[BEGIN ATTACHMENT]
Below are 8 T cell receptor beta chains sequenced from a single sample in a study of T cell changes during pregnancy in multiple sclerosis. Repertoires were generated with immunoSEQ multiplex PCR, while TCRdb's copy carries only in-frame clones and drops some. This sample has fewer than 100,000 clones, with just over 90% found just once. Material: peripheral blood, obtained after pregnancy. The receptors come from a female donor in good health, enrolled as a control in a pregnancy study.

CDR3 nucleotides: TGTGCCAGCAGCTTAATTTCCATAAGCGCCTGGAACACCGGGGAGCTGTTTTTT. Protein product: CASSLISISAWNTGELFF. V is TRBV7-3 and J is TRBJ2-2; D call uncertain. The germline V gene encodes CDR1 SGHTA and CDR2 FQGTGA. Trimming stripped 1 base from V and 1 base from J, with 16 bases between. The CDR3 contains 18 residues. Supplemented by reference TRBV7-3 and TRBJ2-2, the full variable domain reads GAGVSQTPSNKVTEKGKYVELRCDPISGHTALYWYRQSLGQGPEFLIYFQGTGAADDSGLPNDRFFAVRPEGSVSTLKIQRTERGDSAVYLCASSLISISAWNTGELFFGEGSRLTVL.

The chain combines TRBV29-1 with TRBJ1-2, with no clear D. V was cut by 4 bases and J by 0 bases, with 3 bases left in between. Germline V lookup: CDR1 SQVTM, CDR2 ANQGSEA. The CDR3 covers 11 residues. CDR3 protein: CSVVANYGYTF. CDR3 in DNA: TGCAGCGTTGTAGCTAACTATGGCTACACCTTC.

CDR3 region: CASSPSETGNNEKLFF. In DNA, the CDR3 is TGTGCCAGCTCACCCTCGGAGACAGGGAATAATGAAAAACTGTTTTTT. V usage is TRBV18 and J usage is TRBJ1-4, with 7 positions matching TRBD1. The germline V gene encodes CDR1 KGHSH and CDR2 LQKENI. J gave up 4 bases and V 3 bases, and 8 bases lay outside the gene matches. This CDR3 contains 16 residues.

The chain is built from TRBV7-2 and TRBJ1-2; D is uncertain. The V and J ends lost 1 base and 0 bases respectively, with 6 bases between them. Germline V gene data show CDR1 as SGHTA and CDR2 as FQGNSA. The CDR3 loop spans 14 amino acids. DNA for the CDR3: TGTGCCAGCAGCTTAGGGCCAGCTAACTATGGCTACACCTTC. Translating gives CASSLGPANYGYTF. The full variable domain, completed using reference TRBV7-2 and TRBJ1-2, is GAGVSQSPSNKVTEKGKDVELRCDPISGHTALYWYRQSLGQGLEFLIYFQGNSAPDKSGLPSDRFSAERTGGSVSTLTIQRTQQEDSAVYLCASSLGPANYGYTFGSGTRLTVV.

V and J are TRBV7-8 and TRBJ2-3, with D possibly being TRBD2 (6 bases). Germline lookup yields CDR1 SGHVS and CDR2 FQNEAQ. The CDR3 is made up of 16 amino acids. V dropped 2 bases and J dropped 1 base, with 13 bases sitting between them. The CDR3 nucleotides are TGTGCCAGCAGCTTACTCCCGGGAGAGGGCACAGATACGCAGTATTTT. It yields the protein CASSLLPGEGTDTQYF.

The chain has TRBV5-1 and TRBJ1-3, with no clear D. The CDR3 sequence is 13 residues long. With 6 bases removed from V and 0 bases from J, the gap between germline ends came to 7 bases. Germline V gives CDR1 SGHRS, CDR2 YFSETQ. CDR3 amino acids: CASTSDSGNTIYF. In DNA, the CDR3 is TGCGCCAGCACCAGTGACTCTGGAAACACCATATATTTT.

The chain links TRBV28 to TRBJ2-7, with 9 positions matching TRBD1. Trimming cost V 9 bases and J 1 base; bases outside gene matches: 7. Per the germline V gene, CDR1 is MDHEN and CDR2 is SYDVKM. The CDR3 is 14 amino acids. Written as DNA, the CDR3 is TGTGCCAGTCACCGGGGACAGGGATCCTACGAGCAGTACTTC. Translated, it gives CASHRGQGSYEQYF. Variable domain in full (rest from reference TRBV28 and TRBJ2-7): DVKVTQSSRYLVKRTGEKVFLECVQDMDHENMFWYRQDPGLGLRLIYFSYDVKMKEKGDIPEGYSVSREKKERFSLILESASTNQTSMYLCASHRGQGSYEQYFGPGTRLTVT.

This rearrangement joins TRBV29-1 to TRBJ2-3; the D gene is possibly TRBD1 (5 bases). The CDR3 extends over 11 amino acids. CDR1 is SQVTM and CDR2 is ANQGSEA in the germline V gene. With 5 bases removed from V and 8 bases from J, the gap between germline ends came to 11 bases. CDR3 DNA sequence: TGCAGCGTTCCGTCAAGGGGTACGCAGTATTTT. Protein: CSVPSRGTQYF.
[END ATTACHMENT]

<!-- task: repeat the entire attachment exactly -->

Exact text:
Below are 8 T cell receptor beta chains sequenced from a single sample in a study of T cell changes during pregnancy in multiple sclerosis. Repertoires were generated with immunoSEQ multiplex PCR, while TCRdb's copy carries only in-frame clones and drops some. This sample has fewer than 100,000 clones, with just over 90% found just once. Material: peripheral blood, obtained after pregnancy. The receptors come from a female donor in good health, enrolled as a control in a pregnancy study.

CDR3 nucleotides: TGTGCCAGCAGCTTAATTTCCATAAGCGCCTGGAACACCGGGGAGCTGTTTTTT. Protein product: CASSLISISAWNTGELFF. V is TRBV7-3 and J is TRBJ2-2; D call uncertain. The germline V gene encodes CDR1 SGHTA and CDR2 FQGTGA. Trimming stripped 1 base from V and 1 base from J, with 16 bases between. The CDR3 contains 18 residues. Supplemented by reference TRBV7-3 and TRBJ2-2, the full variable domain reads GAGVSQTPSNKVTEKGKYVELRCDPISGHTALYWYRQSLGQGPEFLIYFQGTGAADDSGLPNDRFFAVRPEGSVSTLKIQRTERGDSAVYLCASSLISISAWNTGELFFGEGSRLTVL.

The chain combines TRBV29-1 with TRBJ1-2, with no clear D. V was cut by 4 bases and J by 0 bases, with 3 bases left in between. Germline V lookup: CDR1 SQVTM, CDR2 ANQGSEA. The CDR3 covers 11 residues. CDR3 protein: CSVVANYGYTF. CDR3 in DNA: TGCAGCGTTGTAGCTAACTATGGCTACACCTTC.

CDR3 region: CASSPSETGNNEKLFF. In DNA, the CDR3 is TGTGCCAGCTCACCCTCGGAGACAGGGAATAATGAAAAACTGTTTTTT. V usage is TRBV18 and J usage is TRBJ1-4, with 7 positions matching TRBD1. The germline V gene encodes CDR1 KGHSH and CDR2 LQKENI. J gave up 4 bases and V 3 bases, and 8 bases lay outside the gene matches. This CDR3 contains 16 residues.

The chain is built from TRBV7-2 and TRBJ1-2; D is uncertain. The V and J ends lost 1 base and 0 bases respectively, with 6 bases between them. Germline V gene data show CDR1 as SGHTA and CDR2 as FQGNSA. The CDR3 loop spans 14 amino acids. DNA for the CDR3: TGTGCCAGCAGCTTAGGGCCAGCTAACTATGGCTACACCTTC. Translating gives CASSLGPANYGYTF. The full variable domain, completed using reference TRBV7-2 and TRBJ1-2, is GAGVSQSPSNKVTEKGKDVELRCDPISGHTALYWYRQSLGQGLEFLIYFQGNSAPDKSGLPSDRFSAERTGGSVSTLTIQRTQQEDSAVYLCASSLGPANYGYTFGSGTRLTVV.

V and J are TRBV7-8 and TRBJ2-3, with D possibly being TRBD2 (6 bases). Germline lookup yields CDR1 SGHVS and CDR2 FQNEAQ. The CDR3 is made up of 16 amino acids. V dropped 2 bases and J dropped 1 base, with 13 bases sitting between them. The CDR3 nucleotides are TGTGCCAGCAGCTTACTCCCGGGAGAGGGCACAGATACGCAGTATTTT. It yields the protein CASSLLPGEGTDTQYF.

The chain has TRBV5-1 and TRBJ1-3, with no clear D. The CDR3 sequence is 13 residues long. With 6 bases removed from V and 0 bases from J, the gap between germline ends came to 7 bases. Germline V gives CDR1 SGHRS, CDR2 YFSETQ. CDR3 amino acids: CASTSDSGNTIYF. In DNA, the CDR3 is TGCGCCAGCACCAGTGACTCTGGAAACACCATATATTTT.

The chain links TRBV28 to TRBJ2-7, with 9 positions matching TRBD1. Trimming cost V 9 bases and J 1 base; bases outside gene matches: 7. Per the germline V gene, CDR1 is MDHEN and CDR2 is SYDVKM. The CDR3 is 14 amino acids. Written as DNA, the CDR3 is TGTGCCAGTCACCGGGGACAGGGATCCTACGAGCAGTACTTC. Translated, it gives CASHRGQGSYEQYF. Variable domain in full (rest from reference TRBV28 and TRBJ2-7): DVKVTQSSRYLVKRTGEKVFLECVQDMDHENMFWYRQDPGLGLRLIYFSYDVKMKEKGDIPEGYSVSREKKERFSLILESASTNQTSMYLCASHRGQGSYEQYFGPGTRLTVT.

This rearrangement joins TRBV29-1 to TRBJ2-3; the D gene is possibly TRBD1 (5 bases). The CDR3 extends over 11 amino acids. CDR1 is SQVTM and CDR2 is ANQGSEA in the germline V gene. With 5 bases removed from V and 8 bases from J, the gap between germline ends came to 11 bases. CDR3 DNA sequence: TGCAGCGTTCCGTCAAGGGGTACGCAGTATTTT. Protein: CSVPSRGTQYF.